nursing diagnosis activity intolerance

  1. [FONT=Mangal] my diagnosis is Activity Intolerance r/t immobility, generalized weakness, imbalance between oxygen supply and demand AEB exertional Dyspnea, shortness of breath upon coughing, client stated 'he felt fatigued' my client outcomes are
    [FONT=Mangal]Client will gradually increase activity by discharge
    [FONT=Mangal]Client will assist with ADL's by 3/31/08
    and my interventions are
    [FONT=Mangal]Ambulate client to the bathroom and back two times per day

    [FONT=Mangal]Have client assist with bathing, feeding, movement for linen changing, and ambulationROm

    [FONT=Mangal]I am unsure because when I was working with the client he tired very easily, while I was giving him a full bath afterwards he was very tired. so increased ambulation wouldn't be appropriate so I'm not sure what else I would be able to do except ROM
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    About chaletinma

    Joined: Mar '08; Posts: 3


  3. by   Daytonite
    outcomes are the results you expect to see when your nursing interventions have been implemented. your nursing interventions are supposed to directly address the patient's symptoms--those items following the aeb statement in your nursing diagnostic declaration. you list the following symptoms, or defining characteristics:
    1. exertional dyspnea
    2. shortness of breath upon coughing
    3. client stated "he felt fatigued"
    yet, you only have one nursing intervention:
    • ambulate client to the bathroom and back two times per day
    which symptom is this intervention addressing? how is it helping or supporting the dyspnea? the fatigue? how does the cough figure into all this and what are you doing about the cough? does cough really have anything to do with activity intolerance?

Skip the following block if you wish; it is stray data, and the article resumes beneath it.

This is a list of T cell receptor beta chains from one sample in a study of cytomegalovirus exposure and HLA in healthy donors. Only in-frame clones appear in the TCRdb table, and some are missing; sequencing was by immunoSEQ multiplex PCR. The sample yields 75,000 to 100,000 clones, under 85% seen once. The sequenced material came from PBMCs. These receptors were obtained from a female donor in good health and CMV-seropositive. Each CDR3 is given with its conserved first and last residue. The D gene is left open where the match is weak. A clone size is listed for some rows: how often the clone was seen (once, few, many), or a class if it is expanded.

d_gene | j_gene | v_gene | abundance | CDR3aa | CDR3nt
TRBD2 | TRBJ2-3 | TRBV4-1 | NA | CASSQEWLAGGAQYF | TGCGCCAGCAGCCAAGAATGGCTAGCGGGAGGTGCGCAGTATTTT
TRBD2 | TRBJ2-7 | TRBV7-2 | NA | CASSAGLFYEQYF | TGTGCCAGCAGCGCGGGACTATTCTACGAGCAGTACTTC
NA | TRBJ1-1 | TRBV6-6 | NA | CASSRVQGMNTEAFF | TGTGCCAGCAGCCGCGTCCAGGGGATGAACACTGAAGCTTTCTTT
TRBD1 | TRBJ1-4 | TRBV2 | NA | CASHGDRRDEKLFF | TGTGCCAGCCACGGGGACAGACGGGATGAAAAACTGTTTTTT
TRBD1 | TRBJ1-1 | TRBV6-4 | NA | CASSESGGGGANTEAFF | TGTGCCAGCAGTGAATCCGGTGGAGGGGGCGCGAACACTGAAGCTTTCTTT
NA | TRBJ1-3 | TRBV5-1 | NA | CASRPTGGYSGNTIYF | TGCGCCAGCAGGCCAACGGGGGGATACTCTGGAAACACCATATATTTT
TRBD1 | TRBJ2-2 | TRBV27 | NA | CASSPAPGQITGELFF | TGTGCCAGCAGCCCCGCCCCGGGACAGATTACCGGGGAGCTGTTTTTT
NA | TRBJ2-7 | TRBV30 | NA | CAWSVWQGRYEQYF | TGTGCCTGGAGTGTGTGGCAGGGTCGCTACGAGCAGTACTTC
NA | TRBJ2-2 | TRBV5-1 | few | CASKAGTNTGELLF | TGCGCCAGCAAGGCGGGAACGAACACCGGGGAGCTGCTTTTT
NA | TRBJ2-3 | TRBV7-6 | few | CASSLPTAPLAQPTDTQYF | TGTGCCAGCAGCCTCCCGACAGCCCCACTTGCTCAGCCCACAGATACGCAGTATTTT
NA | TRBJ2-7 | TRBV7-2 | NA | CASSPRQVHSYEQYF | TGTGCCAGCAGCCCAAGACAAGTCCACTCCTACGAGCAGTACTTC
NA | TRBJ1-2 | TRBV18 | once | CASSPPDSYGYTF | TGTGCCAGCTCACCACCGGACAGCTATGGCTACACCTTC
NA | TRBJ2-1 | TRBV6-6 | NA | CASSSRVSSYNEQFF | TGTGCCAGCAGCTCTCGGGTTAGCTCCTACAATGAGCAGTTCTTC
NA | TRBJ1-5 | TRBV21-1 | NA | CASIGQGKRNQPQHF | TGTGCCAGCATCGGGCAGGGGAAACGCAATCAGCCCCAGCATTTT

you list 2 outcomes of:
    • client will gradually increase activity by discharge
    • client will assist with adl's by 3/31/08
    is it realistic to expect that ambulating the patient to the bathroom and back twice a day is going to result in a gradual increase in his activity? sounds like the same old activity day after day to me and not a gradual increase at all. it doesn't make any rational sense to me. now, a nursing intervention that directs the patient to "walk 20 feet twice a day daily, 25 feet bid 2 days later, 30 feet bid 4 days later unless he develops any sob" is gradual tolerance. and, "patient will be able to ambulate 30 feet without experiencing sob within a week" is an outcome that reflects that.

    what adls are you going to be working on with the patient to achieve this outcome? none are even mentioned in any nursing interventions. was he assessed for these things? can he bathe, dress, wash, eat by himself? what kind and how much assistance is needed?

    you need to hit the cardiac books and nursing articles to find information on activity tolerance and deconditioning and how therapeutic activities are gradually increased to tolerance to give you an idea of how it is done. the defining characteristics listed for this nursing diagnosis should give you an idea of the problem you are dealing with. then, you need to realize that in the world of patient care there are, in general, three possibilities to keep in mind when determining outcomes:
    • improvement
    • stabilization
    • deteriorization
    we would all like our patients to improve, but that isn't always an option. there are 4 types of nursing interventions for actual nursing problems so you should have at least 4 interventions for each defining characteristic:
    • assess/monitor/evaluate/observe (to evaluate the patient's condition)
    • care/perform/provide/assist (performing actual patient care)
    • teach/educate/instruct/supervise (educating patient or caregiver)
    • manage/refer/contact/notify (managing the care on behalf of the patient or caregiver)
    there is a post on how to construct goal/outcome statements here: